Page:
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China helping African consolidation

Updated: 2013-01-04 13:08
By Andrew Moody and Zhong Nan ( China Daily)

 China helping African consolidation

James Shikwati believes China is helping realize Africa's founding fathers' vision of the continent. Feng Yongbin / China Daily


Think tank chief says chinese economy is making continent's leaders think in a more integrated way

James Shikwati believes China is now helping realize Africa's founding fathers' vision of the continent after independence.

The 43-year-old director of the Nairobi-based think tank Inter Region Economic Network says China's involvement in Africa is leading to the sort of unification of the whole continent that was the aim of the post-colonial leaders of the 1950s and 1960s.

China helping African consolidation

"I see the Chinese coming as a godsent opportunity to now consolidate one continent as one country. It goes back to the vision of the founding fathers of Africa at the time of independence," he says.

"We have the opportunity to create from Cairo to Cape Town a free trade area worth $1 trillion."

Shikwati was speaking in his somewhat cramped offices piled full of books and documents at Nyaku House in the Hurlingham area of Nairobi over the noise of a tropical storm outside.

A long-standing critic of Western aid in Africa, the self-taught economist was voted by the World Economic Forum in 2008 as one of 250 Young Global Leaders. Two years earlier, he was ranked by one of Kenya's leading media groups as one of the top 100 most influential Kenyans.

He dismisses critics of China's role in Africa and says the world's second-largest economy is making African leaders think in a more integrated way.

He cites the setting up of the Forum on China-Africa Cooperation (FOCAC) under whose banner Chinese leaders meet with leaders of African states - the fifth ministerial meeting was held in Beijing in July 2012.

He also stresses the importance of China's investment in Africa and the building of infrastructure in helping create a more cohesive African whole.

"The Chinese have come. They have built the African Union headquarters in Addis Ababa, they have built infrastructure that is now cutting across African countries and they are already steering a momentum for a possible one African state," he says.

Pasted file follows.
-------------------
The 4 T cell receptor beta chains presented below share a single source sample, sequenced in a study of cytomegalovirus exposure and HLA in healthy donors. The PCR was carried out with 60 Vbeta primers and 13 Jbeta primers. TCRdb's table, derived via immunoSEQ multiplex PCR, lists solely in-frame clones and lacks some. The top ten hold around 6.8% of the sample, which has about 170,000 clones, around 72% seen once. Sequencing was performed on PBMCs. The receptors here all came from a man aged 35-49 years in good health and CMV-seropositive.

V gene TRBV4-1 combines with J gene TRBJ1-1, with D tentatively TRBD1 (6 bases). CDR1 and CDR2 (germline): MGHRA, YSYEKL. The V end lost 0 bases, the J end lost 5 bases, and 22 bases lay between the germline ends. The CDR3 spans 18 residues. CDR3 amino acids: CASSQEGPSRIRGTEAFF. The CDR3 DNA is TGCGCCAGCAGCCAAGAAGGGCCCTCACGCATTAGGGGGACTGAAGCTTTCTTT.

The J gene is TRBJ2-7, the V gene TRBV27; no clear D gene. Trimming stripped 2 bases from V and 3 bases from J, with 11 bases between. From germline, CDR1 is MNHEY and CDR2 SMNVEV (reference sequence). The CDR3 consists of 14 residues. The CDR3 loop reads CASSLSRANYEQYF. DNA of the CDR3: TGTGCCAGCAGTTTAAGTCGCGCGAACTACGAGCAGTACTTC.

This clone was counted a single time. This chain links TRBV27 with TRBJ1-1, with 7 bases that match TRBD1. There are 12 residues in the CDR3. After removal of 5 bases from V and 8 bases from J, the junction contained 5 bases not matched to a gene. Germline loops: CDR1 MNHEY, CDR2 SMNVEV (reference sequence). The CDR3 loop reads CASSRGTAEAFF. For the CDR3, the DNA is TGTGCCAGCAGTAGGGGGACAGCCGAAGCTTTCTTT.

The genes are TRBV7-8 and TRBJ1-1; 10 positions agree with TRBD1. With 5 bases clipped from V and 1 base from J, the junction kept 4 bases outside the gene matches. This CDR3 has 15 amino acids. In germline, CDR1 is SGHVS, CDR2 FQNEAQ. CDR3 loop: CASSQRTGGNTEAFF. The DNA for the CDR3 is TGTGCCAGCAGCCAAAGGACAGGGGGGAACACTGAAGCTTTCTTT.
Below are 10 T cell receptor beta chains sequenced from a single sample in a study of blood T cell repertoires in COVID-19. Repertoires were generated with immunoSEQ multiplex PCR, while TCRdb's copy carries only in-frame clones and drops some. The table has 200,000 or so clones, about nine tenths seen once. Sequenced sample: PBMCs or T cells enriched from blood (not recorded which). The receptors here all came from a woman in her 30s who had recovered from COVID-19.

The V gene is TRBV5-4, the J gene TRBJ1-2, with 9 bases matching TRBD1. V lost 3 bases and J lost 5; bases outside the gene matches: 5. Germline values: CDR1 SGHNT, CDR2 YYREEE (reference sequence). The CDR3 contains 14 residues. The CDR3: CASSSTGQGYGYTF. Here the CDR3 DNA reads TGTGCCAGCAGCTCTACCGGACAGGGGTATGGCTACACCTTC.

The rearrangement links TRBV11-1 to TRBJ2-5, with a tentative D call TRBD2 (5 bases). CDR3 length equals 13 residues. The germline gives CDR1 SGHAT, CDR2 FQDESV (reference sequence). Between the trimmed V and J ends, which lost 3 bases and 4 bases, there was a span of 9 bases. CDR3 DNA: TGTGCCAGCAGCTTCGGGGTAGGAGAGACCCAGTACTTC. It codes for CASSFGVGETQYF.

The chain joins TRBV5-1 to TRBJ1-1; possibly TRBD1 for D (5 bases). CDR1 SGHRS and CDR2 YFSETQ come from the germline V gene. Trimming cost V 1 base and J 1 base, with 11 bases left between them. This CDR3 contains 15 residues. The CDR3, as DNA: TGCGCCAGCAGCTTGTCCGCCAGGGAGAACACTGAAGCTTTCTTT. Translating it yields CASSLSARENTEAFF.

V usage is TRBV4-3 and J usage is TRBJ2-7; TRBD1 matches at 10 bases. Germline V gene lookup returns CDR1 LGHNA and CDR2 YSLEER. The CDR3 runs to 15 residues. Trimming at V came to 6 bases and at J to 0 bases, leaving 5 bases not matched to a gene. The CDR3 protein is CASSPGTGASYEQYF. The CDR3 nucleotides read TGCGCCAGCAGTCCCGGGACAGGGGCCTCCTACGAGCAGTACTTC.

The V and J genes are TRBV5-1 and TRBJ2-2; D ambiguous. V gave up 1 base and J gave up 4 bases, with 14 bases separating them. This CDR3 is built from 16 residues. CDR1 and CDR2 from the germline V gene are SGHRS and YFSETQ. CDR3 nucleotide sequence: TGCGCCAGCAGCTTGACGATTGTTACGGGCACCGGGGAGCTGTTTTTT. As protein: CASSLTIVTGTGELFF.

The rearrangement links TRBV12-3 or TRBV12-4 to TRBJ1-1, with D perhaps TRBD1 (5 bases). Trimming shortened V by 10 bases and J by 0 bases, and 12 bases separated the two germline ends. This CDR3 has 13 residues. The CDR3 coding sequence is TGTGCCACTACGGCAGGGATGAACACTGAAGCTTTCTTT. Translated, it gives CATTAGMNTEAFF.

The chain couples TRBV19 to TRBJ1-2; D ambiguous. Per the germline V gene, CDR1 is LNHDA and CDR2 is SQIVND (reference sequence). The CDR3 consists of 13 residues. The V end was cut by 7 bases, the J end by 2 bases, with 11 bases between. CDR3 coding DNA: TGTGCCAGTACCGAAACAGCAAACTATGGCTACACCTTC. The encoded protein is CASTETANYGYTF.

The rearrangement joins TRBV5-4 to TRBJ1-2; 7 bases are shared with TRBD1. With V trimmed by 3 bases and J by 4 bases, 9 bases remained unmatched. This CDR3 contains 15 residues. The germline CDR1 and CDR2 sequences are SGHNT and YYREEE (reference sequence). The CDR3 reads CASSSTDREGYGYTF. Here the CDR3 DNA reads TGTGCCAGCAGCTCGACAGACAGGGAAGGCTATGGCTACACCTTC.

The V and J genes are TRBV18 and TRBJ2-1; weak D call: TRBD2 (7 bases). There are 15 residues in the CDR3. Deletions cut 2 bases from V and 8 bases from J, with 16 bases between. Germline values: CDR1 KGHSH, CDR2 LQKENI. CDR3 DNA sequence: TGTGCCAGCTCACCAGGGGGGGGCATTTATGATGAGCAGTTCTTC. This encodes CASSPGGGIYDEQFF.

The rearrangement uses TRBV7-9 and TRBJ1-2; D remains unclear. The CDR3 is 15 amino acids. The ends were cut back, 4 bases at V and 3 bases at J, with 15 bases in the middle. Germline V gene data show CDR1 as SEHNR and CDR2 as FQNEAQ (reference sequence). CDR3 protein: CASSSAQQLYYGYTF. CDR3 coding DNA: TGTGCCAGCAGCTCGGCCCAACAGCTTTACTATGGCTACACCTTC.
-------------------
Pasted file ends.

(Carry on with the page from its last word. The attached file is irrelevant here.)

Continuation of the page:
Shikwati believes Africa's economic problems stem from the Berlin Conference of 1885 when the major European powers divided up the continent between themselves.

They created numerous artificial states that paid no regard to racial or tribal sensitivities, he says.

"It was a question of 'I am going to take this. You can have that'. We used to have 100,000 tribes or kingdoms in Africa before the Westerners came. Then the British and the French moved in and tried to consolidate all these tribes into 54 nations," he says.

He insists those who accuse China of pursuing a new type of colonialism in Africa completely miss the point.

"The Forum on China-Africa Cooperation has a three-year strategic plan. It is about bringing all these heads of state around the table to work together. Everything is discussed and written down clearly. We say, 'Okay, we would like to have 10,000 kilometers of highway, 5,000 hospitals'. It is a discussed thing," he says.

"You can't be said to be a colonialist if you are going to be negotiating with the guy you want to colonize. That is the difference. The West took it upon itself in Berlin to decide what to do in Africa. They didn't ask us."

Shikwati says the only significant downside of the Chinese negotiating with African leaders is that the African leaders of today are not authentically African and are themselves a product of the West, since many of them are educated abroad and steeped in the culture of their former colonial powers.

"They (the Chinese) are meeting Africans who are mirror images of the West. Okay, they are sitting around the table but are they Africans in a real sense?" he says.

Shikwati, who has written for the Wall Street Journal, The Washington Post and The Guardian as well as numerous African publications, was brought up in Kakamega, a village in the west part of Kenya.

He was born in a banana plantation, where his mother happened to be at the time.

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